In a significant move towards achieving its energy transition goals, the Indian government is set to invite bids for 20 critical mineral blocks, including lithium and graphite, within the next two weeks. This initiative aligns with India’s commitment to ensuring domestic resources for the green energy transition and enhancing national security.
Discovery of Lithium Reserves:
India made a groundbreaking discovery in February, identifying its first lithium deposits in Jammu and Kashmir, estimating reserves at 5.9 million tonnes. The subsequent modification of mining rules in July allowed private miners to explore these critical minerals, with reports suggesting that Jammu and Kashmir will auction its lithium reserves in the coming months.
Auction Process and Royalty Rates:
The upcoming auction will include minerals crucial for energy storage, such as lithium and graphite. The Union cabinet has already approved royalty rates, setting them at 3% for lithium, 3% for Niobium, and 1% for Rare Earth Elements (REE). This step emphasizes the government’s focus on securing essential raw materials for the green energy sector.
Global Collaborations and Talks:
To meet the growing demand for lithium, India has been engaging in talks with key players in the global market. Negotiations with Chile, Bolivia, and Argentina aim to tap into their lithium resources. India is exploring downstream tie-ups with Bolivia, facilitating Indian companies to invest in EV battery-making and processing setups in the South American nation.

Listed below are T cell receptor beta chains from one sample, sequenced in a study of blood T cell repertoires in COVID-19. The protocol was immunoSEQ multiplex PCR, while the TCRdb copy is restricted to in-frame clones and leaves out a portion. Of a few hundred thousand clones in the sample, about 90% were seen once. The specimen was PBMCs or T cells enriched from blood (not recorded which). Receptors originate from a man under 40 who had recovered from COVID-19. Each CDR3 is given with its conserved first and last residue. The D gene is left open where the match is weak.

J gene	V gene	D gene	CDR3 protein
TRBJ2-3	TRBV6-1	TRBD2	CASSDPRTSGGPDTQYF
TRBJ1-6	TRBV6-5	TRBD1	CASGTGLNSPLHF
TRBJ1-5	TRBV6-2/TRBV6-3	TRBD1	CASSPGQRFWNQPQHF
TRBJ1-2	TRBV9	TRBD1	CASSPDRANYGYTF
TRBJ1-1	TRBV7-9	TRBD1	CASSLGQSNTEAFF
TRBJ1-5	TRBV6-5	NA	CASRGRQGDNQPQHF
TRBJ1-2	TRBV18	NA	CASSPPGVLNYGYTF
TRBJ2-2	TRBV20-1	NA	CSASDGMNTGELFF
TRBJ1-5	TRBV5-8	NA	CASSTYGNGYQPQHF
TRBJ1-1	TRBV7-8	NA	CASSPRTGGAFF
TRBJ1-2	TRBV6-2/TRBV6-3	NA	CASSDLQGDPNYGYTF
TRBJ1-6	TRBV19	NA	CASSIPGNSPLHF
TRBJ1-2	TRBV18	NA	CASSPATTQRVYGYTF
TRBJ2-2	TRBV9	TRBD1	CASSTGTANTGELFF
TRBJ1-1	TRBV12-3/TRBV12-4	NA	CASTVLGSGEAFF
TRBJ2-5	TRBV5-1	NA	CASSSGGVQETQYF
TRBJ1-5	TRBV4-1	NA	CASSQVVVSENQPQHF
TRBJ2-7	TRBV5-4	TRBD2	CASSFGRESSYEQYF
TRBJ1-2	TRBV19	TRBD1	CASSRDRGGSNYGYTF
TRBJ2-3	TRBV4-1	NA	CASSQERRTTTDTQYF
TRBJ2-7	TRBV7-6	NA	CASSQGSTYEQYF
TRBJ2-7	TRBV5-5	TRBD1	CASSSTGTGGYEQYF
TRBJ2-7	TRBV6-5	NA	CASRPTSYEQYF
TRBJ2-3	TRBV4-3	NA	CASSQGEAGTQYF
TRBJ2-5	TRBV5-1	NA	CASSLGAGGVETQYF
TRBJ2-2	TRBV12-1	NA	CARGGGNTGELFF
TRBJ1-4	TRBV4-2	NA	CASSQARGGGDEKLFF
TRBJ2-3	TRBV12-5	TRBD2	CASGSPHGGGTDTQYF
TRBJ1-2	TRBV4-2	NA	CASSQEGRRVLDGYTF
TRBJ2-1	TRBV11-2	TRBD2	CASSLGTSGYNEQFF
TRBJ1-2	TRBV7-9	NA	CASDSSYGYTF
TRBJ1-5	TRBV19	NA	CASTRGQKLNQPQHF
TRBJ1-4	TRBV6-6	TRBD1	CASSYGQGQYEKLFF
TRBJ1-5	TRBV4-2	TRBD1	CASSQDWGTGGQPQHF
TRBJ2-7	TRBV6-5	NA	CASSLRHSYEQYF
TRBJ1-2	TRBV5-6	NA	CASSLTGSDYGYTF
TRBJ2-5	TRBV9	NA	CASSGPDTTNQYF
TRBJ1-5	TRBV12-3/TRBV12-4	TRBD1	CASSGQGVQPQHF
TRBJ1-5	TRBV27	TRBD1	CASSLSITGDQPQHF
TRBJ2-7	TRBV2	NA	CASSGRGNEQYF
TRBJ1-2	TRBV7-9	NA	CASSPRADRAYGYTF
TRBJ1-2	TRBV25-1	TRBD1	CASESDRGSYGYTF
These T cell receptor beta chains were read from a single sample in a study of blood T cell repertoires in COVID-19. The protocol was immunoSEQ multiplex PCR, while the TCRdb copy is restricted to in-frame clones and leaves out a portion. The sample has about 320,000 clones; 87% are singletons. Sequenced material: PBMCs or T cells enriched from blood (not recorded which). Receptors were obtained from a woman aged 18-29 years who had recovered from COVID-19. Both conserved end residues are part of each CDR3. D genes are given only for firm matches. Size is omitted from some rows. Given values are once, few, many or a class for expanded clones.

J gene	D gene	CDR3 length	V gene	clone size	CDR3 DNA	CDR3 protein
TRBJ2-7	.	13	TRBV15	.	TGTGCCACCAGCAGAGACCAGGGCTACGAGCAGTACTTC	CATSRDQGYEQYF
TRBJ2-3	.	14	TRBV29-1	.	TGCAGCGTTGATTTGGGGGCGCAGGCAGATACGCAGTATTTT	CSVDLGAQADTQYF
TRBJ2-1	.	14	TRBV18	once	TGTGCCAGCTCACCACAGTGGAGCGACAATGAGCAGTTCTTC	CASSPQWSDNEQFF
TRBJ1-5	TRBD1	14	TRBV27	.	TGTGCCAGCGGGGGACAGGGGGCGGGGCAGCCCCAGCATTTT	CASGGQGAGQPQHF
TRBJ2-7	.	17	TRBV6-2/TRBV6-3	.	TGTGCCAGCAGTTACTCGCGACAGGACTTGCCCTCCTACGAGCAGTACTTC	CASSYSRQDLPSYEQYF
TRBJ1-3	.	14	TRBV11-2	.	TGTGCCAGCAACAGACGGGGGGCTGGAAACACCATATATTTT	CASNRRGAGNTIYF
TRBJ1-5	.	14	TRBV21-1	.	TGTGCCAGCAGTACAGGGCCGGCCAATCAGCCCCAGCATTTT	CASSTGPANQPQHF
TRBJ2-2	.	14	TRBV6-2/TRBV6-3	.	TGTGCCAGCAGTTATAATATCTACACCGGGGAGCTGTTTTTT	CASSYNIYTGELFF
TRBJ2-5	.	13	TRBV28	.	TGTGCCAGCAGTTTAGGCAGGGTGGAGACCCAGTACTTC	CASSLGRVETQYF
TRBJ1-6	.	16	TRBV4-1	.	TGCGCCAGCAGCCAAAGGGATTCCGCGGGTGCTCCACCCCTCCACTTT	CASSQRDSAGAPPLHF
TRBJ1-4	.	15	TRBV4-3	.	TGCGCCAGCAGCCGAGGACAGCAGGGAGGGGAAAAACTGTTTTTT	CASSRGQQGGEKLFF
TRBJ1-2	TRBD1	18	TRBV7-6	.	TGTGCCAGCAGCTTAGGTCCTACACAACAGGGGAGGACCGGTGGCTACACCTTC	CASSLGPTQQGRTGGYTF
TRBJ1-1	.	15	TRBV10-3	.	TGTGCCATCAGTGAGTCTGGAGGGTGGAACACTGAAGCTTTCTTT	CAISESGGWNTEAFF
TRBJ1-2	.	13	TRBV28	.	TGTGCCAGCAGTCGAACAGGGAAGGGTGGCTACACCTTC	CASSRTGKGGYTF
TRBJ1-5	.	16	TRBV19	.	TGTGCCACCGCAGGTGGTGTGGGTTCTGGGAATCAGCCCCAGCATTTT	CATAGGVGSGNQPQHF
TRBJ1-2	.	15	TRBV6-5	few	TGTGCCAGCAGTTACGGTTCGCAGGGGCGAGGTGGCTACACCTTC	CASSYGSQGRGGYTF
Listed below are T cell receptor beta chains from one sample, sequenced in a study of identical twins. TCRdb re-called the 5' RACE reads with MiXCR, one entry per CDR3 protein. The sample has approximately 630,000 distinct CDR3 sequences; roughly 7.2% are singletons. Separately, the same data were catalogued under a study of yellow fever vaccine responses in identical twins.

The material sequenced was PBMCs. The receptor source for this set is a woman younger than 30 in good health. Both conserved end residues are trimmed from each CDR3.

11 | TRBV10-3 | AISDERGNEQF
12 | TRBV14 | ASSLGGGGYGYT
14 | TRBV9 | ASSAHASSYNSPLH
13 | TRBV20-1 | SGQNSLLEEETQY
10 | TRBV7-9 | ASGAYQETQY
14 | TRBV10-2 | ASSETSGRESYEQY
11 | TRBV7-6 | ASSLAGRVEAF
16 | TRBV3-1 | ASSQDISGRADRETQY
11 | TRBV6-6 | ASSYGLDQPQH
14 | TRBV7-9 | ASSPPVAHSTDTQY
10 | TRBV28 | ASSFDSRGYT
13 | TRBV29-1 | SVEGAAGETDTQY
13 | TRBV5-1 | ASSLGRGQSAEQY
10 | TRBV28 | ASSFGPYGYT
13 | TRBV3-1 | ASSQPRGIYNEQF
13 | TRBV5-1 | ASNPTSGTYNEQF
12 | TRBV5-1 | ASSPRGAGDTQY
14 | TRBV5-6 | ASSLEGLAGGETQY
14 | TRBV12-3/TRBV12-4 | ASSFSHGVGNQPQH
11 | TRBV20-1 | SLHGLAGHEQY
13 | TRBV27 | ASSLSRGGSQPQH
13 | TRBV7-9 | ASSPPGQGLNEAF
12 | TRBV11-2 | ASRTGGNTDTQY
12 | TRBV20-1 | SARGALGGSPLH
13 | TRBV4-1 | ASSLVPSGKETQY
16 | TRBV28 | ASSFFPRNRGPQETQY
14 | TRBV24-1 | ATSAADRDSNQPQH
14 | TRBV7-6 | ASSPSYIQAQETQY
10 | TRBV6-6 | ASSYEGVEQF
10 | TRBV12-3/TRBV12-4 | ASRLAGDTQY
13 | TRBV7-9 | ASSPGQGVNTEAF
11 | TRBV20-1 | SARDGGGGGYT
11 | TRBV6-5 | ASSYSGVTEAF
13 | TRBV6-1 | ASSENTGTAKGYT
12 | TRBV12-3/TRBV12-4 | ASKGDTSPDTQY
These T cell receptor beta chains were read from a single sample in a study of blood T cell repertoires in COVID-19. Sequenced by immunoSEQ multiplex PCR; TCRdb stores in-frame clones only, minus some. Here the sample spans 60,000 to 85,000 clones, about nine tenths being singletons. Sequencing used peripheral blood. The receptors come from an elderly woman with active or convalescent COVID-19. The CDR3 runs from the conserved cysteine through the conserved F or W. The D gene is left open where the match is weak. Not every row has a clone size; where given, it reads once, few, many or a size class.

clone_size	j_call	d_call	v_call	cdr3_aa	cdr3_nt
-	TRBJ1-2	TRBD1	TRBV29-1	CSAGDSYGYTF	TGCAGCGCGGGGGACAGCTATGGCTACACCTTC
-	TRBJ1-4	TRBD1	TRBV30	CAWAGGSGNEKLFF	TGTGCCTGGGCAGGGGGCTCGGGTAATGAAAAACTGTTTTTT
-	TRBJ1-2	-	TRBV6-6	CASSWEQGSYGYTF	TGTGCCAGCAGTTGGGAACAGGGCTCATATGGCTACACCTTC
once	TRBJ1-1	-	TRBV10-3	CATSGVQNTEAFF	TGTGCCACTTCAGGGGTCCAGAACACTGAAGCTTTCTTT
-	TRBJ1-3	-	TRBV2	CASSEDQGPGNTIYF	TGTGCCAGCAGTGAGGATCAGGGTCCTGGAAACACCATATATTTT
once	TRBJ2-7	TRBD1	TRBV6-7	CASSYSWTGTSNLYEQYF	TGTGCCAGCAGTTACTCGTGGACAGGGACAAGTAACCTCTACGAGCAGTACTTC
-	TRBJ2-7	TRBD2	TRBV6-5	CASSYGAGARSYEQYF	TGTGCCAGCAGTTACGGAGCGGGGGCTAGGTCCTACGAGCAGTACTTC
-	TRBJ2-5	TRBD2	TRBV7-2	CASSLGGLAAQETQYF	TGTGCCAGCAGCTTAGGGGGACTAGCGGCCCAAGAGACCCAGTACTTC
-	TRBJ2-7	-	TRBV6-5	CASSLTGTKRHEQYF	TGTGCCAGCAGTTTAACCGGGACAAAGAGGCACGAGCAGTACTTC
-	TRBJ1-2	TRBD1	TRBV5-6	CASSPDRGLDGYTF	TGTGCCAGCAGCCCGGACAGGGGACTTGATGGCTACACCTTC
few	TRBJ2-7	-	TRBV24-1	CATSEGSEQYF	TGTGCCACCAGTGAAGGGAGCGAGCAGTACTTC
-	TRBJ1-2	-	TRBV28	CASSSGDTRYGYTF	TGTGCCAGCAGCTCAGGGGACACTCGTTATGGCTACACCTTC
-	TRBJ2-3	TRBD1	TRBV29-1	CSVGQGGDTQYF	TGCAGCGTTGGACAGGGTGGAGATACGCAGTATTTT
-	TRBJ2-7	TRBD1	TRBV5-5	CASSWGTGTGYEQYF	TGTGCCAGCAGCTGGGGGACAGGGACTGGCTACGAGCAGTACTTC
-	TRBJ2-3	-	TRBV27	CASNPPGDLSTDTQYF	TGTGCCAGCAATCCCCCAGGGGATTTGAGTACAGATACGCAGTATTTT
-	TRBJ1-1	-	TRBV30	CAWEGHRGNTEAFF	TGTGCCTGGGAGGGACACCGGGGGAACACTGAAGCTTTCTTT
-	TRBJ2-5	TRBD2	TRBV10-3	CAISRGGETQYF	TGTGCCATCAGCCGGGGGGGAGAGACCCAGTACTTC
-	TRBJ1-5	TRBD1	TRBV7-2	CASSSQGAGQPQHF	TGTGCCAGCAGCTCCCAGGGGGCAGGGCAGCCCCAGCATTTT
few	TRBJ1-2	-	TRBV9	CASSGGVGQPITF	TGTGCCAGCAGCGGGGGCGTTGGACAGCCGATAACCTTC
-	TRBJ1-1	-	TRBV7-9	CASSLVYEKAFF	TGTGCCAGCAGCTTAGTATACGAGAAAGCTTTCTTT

Strategic Initiatives by Government-Controlled Enterprises:
Prominent state-owned enterprises, including Coal India Ltd. and NTPC Ltd., are gearing up to venture into the mining sector, emphasizing the strategic importance of securing essential materials for the energy transition. Additionally, the formation of Khanij Bidesh India Ltd. in 2019, a joint venture involving three government-owned companies, highlights India’s commitment to securing critical mineral assets globally, with a primary focus on Australia and South America.
Import Statistics and Economic Impact:
Highlighting the urgency of domestic resource development, India imported lithium worth Rs 23,171 crore in FY23, a significant increase from Rs 13,673.15 crore in FY22. The nation’s reliance on global sources for lithium-ion components underscores the need for self-sufficiency in manufacturing electric accumulators and separators.